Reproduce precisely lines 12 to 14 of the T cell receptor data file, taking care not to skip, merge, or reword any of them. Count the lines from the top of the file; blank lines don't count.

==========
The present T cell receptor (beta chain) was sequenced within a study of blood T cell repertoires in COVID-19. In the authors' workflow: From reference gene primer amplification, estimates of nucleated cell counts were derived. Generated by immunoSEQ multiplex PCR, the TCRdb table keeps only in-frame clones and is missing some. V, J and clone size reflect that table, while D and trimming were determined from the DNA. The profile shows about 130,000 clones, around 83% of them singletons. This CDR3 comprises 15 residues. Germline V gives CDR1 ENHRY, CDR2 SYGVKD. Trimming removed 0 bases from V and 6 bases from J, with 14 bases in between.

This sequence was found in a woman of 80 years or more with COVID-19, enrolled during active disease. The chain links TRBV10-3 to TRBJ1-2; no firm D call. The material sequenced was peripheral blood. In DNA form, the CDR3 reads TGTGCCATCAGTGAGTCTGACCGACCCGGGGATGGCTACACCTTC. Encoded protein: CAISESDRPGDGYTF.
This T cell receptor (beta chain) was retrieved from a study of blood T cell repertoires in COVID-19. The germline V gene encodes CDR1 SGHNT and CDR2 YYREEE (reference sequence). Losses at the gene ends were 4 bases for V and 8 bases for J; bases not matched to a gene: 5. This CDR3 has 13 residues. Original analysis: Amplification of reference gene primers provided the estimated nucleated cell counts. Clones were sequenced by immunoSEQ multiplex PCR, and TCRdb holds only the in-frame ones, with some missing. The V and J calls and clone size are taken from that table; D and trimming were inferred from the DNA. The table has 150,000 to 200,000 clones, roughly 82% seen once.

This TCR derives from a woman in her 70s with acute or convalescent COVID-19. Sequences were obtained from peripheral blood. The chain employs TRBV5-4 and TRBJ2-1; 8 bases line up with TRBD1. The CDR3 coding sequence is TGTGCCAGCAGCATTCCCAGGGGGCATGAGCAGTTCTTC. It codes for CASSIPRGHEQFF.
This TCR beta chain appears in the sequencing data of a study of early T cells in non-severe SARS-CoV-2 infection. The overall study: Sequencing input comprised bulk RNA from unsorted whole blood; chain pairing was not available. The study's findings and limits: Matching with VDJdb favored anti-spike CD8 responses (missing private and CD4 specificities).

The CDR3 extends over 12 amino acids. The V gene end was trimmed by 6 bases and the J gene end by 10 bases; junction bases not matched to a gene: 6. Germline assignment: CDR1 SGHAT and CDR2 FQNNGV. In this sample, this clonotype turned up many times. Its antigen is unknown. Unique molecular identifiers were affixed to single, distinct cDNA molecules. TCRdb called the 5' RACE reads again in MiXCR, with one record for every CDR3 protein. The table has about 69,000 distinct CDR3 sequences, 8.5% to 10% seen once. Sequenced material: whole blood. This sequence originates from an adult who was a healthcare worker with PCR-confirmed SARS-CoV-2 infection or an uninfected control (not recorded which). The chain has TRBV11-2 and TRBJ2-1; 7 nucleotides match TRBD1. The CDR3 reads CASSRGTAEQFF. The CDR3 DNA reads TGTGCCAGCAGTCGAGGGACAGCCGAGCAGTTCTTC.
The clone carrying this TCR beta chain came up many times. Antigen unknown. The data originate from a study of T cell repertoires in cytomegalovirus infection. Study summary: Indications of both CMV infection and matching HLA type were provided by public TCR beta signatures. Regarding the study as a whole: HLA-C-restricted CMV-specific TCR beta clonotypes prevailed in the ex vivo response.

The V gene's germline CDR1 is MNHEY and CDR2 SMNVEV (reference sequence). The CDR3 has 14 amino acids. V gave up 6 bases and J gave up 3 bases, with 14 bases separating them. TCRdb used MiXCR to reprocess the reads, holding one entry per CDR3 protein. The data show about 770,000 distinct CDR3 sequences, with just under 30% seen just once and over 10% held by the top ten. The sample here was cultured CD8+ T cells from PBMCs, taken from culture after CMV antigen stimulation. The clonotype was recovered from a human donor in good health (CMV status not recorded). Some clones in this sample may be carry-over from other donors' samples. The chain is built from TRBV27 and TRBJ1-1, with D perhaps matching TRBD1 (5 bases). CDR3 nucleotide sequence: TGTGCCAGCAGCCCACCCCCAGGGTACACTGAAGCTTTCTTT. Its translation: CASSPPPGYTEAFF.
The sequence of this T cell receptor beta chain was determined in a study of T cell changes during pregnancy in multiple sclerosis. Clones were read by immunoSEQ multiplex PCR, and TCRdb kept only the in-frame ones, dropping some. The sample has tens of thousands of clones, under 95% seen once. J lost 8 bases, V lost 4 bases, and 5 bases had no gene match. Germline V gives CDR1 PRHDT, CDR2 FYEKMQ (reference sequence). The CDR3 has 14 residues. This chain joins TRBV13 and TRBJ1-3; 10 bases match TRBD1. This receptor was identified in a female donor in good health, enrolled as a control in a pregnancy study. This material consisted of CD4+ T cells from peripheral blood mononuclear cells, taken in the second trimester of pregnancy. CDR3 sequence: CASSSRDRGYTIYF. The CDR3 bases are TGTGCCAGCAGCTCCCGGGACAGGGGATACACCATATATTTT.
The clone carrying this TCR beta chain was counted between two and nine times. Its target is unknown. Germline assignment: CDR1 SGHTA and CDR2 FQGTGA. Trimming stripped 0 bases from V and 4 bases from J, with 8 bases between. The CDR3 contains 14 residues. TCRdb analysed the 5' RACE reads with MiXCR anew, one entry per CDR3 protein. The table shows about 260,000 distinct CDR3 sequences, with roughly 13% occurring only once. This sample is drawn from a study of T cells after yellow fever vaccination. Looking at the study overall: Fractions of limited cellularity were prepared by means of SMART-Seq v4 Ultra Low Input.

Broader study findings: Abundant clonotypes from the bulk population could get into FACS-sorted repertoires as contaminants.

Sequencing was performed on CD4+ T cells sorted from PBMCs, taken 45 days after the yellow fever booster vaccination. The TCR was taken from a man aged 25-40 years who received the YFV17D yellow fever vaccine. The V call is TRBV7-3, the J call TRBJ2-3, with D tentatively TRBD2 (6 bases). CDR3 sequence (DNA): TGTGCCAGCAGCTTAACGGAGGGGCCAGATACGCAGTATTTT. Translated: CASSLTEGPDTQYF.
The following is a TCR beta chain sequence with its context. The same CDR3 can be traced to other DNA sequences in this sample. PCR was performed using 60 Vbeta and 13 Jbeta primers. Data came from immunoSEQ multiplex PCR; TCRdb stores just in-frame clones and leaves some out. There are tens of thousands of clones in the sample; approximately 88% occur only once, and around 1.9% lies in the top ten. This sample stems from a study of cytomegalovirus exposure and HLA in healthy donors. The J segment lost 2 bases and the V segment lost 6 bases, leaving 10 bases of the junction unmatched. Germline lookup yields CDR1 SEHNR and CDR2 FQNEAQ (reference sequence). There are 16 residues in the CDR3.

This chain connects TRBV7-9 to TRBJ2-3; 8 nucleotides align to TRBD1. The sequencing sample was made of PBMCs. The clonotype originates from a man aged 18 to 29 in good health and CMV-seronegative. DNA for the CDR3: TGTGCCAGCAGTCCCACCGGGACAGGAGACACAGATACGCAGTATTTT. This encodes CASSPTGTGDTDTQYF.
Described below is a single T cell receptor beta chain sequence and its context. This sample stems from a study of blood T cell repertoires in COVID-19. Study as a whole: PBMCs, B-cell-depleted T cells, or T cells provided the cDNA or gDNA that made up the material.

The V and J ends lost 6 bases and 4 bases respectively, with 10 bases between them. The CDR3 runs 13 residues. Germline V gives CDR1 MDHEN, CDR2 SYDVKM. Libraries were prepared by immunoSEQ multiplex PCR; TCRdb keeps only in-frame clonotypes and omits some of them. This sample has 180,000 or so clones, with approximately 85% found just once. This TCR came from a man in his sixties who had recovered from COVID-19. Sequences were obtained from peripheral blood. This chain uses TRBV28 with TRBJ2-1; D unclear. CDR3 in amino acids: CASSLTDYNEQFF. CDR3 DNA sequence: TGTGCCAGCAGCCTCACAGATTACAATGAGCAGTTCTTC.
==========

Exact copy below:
Sequencing was performed on CD4+ T cells sorted from PBMCs, taken 45 days after the yellow fever booster vaccination. The TCR was taken from a man aged 25-40 years who received the YFV17D yellow fever vaccine. The V call is TRBV7-3, the J call TRBJ2-3, with D tentatively TRBD2 (6 bases). CDR3 sequence (DNA): TGTGCCAGCAGCTTAACGGAGGGGCCAGATACGCAGTATTTT. Translated: CASSLTEGPDTQYF.
The following is a TCR beta chain sequence with its context. The same CDR3 can be traced to other DNA sequences in this sample. PCR was performed using 60 Vbeta and 13 Jbeta primers. Data came from immunoSEQ multiplex PCR; TCRdb stores just in-frame clones and leaves some out. There are tens of thousands of clones in the sample; approximately 88% occur only once, and around 1.9% lies in the top ten. This sample stems from a study of cytomegalovirus exposure and HLA in healthy donors. The J segment lost 2 bases and the V segment lost 6 bases, leaving 10 bases of the junction unmatched. Germline lookup yields CDR1 SEHNR and CDR2 FQNEAQ (reference sequence). There are 16 residues in the CDR3.

This chain connects TRBV7-9 to TRBJ2-3; 8 nucleotides align to TRBD1. The sequencing sample was made of PBMCs. The clonotype originates from a man aged 18 to 29 in good health and CMV-seronegative. DNA for the CDR3: TGTGCCAGCAGTCCCACCGGGACAGGAGACACAGATACGCAGTATTTT. This encodes CASSPTGTGDTDTQYF.